While serving as soloist and conductor presents its challenges, it also offers some noteworthy advantages to the performer, orchestra and audience. The biggest hurdle for the performer is splitting his or her attention between playing the solo part and leading the orchestra — each a big task on its own. “You have to be so completely confident with what you are doing with the instrument that you can actually divide your brain, and this is what gives a lot of people pause,” Kahane said.

From the keyboard, Daniel Barenboim conducts the Staatskapelle Berlin at Carnegie Hall in January 2017. | Photo: Steve J. Sherman/Carnegie Hall

Kahane estimates he led at least 150 performances from the keyboard with the Los Angeles Chamber Orchestra during a 20-year tenure as music director that concluded at the end of the 2016-17 season. For that ensemble, performing a Mozart piano concerto with a maestro on the podium would almost feel strange. “And then, there are orchestras, including some very fine ones, that are not comfortable with it, and it takes some sort of coaxing,” Kahane said. “It feels unnatural to them at least initially, and then they usually end up enjoying it a lot.”

Conducting from the keyboard allows Kahane to communicate with an orchestra in a way that isn’t possible by standing on a podium. At least 90 percent of the time when he begins a series of rehearsals during a guest-conducting stint, especially if it’s his first time with an orchestra, he breaks with custom and starts with the concerto. This allows him to sit down with the ensemble, and they can become acquainted not just as conductor and musicians but also as fellow musicians. “The orchestra really has to adopt a different psychological attitude to the whole process,” he said. “They can’t do what they would normally do, which is rely exclusively on visual clues. They have to listen carefully. They have to watch. They have to become much more participatory and less like they are just following.”

The result is more of a chamber-music approach, the kind of intimate give-and-take common to a string quartet or piano trio. “That’s a tremendously beneficial thing, and it’s an exciting way to make music,” said organist, harpsichordist and conductor Stephen Alltop, a senior lecturer at Northwestern University’s Bienen School of Music and music director of Chicago’s Apollo Chorus.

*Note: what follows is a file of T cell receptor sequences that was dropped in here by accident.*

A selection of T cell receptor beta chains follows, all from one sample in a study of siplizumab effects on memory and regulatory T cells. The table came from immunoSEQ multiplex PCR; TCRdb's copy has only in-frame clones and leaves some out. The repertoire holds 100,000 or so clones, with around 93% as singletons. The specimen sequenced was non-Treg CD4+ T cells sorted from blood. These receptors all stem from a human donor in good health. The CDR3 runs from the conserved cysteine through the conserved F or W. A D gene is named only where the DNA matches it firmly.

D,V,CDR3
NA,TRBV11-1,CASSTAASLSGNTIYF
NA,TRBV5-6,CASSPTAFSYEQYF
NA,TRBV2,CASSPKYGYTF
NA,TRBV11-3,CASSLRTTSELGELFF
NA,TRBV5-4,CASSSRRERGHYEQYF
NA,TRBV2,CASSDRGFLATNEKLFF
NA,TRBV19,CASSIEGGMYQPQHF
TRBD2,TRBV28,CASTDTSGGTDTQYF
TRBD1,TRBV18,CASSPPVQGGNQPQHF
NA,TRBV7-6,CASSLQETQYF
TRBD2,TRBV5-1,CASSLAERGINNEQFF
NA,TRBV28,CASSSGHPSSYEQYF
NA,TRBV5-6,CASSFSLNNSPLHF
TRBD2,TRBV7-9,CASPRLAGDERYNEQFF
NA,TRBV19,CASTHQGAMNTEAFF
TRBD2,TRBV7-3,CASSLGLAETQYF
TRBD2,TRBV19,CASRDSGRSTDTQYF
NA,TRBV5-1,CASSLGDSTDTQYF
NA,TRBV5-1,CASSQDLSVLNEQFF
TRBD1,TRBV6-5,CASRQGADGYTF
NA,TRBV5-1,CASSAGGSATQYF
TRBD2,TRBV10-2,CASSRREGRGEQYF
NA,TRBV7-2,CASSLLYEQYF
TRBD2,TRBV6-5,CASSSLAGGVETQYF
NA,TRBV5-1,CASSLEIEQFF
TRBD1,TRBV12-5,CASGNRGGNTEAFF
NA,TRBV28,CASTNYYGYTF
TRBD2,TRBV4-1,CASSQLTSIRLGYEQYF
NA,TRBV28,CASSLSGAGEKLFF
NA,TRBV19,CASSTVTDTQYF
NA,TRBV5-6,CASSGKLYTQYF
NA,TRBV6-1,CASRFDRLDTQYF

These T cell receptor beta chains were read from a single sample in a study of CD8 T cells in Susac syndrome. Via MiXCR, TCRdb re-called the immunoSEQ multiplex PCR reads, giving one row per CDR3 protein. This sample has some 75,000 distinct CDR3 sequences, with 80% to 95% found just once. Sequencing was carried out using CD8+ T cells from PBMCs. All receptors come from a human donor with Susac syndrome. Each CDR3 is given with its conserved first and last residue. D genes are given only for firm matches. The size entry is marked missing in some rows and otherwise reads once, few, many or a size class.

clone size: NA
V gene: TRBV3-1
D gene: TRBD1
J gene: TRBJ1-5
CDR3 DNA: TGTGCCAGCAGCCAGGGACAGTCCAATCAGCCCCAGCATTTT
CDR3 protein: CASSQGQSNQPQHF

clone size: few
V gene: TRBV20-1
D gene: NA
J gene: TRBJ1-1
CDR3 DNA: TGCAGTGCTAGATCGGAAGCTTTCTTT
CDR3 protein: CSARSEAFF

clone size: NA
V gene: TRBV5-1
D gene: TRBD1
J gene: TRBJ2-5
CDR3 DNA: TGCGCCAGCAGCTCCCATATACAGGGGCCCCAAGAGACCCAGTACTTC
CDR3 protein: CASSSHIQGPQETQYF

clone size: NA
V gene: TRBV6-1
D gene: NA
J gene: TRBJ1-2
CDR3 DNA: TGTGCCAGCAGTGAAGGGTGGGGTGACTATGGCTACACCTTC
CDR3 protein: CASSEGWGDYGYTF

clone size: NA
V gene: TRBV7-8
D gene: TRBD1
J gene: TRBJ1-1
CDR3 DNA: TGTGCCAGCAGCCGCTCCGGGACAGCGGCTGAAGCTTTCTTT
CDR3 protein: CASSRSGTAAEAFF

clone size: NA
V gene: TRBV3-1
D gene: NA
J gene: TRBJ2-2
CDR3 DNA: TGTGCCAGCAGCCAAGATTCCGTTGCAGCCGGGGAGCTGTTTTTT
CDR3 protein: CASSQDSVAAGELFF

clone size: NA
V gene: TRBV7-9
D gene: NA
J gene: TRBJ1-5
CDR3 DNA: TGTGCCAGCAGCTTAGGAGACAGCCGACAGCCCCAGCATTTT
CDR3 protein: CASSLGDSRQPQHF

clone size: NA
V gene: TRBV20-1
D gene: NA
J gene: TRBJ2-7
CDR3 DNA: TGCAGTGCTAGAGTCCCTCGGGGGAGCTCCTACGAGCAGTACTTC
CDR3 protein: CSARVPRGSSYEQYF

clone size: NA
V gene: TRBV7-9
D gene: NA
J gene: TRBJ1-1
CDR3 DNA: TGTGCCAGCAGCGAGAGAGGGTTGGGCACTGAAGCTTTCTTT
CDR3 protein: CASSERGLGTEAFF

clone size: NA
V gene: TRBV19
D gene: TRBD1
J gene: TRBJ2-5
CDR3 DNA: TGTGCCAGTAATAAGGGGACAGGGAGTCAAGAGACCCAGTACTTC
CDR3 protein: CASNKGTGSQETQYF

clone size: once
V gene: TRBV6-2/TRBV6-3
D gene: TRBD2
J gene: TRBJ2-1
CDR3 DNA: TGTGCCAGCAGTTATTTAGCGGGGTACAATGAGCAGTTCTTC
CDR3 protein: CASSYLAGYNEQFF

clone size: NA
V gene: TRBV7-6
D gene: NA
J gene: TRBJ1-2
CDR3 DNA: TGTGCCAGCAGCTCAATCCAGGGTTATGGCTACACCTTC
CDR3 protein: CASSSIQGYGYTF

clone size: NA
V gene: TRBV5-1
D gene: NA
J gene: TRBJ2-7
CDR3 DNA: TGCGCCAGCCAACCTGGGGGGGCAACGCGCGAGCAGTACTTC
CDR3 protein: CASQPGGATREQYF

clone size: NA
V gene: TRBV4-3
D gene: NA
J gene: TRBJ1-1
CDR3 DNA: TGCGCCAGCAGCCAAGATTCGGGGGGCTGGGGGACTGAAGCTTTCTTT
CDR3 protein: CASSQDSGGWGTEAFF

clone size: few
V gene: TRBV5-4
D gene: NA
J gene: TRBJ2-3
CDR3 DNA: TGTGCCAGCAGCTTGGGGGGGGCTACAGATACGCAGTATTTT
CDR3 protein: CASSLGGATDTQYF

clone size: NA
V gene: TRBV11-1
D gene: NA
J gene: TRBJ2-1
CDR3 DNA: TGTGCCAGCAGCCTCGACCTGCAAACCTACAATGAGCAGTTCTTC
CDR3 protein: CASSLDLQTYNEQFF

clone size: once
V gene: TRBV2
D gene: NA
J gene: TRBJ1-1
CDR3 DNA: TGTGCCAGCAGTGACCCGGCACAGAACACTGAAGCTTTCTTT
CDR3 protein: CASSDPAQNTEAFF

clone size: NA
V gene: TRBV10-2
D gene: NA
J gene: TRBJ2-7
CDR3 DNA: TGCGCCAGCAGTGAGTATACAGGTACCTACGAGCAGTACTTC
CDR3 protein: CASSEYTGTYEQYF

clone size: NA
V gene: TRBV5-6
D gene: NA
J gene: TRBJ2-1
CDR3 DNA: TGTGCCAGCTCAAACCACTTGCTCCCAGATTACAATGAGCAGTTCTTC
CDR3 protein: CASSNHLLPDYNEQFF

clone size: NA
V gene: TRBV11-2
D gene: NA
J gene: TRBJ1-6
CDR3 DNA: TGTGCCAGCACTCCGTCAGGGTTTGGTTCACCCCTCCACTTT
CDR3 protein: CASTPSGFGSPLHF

Another benefit of a pianist-conductor, Alltop points out, is that it gives the audience a different and arguably better vantage point to see both the piano and orchestra. During a typical concerto performance, the piano is placed sideways on the stage with the lid raised. That means that only about half of the hall can see the soloist’s fingers on the keyboard, and the raised lid blocks the view of some of the orchestra. For a pianist-conductor, the instrument is placed so that the keys are parallel to the stage, making the artist much more visible to everyone in the hall. In addition, the lid is typically removed, eliminating any visual barriers.

“So it’s a much more open view of the music-making,” Alltop said. “The lid isn’t obscuring a large part of the orchestra. [The audience] can see the pianist playing on the keyboard more easily. They can see the communication between the conductor and the wind players and string players. So I think it sets a really different performance context.”

Although there are apparently no statistics on this practice, Kahane and Alltop are convinced that concerts with pianist-conductors are more common now than at any time in recent decades. But as previously suggested, such practice isn’t possible with every concerto. Kahane is one of the rare pianists who takes on a dual role with Ravel’s Piano Concerto in G Major, because of its accommodating chamber-like sensibility, and Gershwin’s Rhapsody in Blue, using Ferde Grofe’s original 1924 orchestration, which consists essentially of a big band, along with banjo, violins and a percussion section.

But as Schiff is doing in his CSO concerts, most pianists choose not to conduct from the keyboard any works later than those by Mozart and the early ones by Beethoven that call for chamber-sized orchestras. “Once you get into the middle of the 19th-century [repertoire], it’s not only impractical, but why would you want to? The aesthetic of the concerto changed so dramatically,” Kahane said. “The idea of conducting a Brahms or Rachmaninov concerto, even assuming you could do it, makes no musical sense.”

TOP: Jeffrey Kahane conducts from the keyboard: “I’ve been doing it for half of my life and it’s just as natural as breathing.” | Photo: Jamie Pham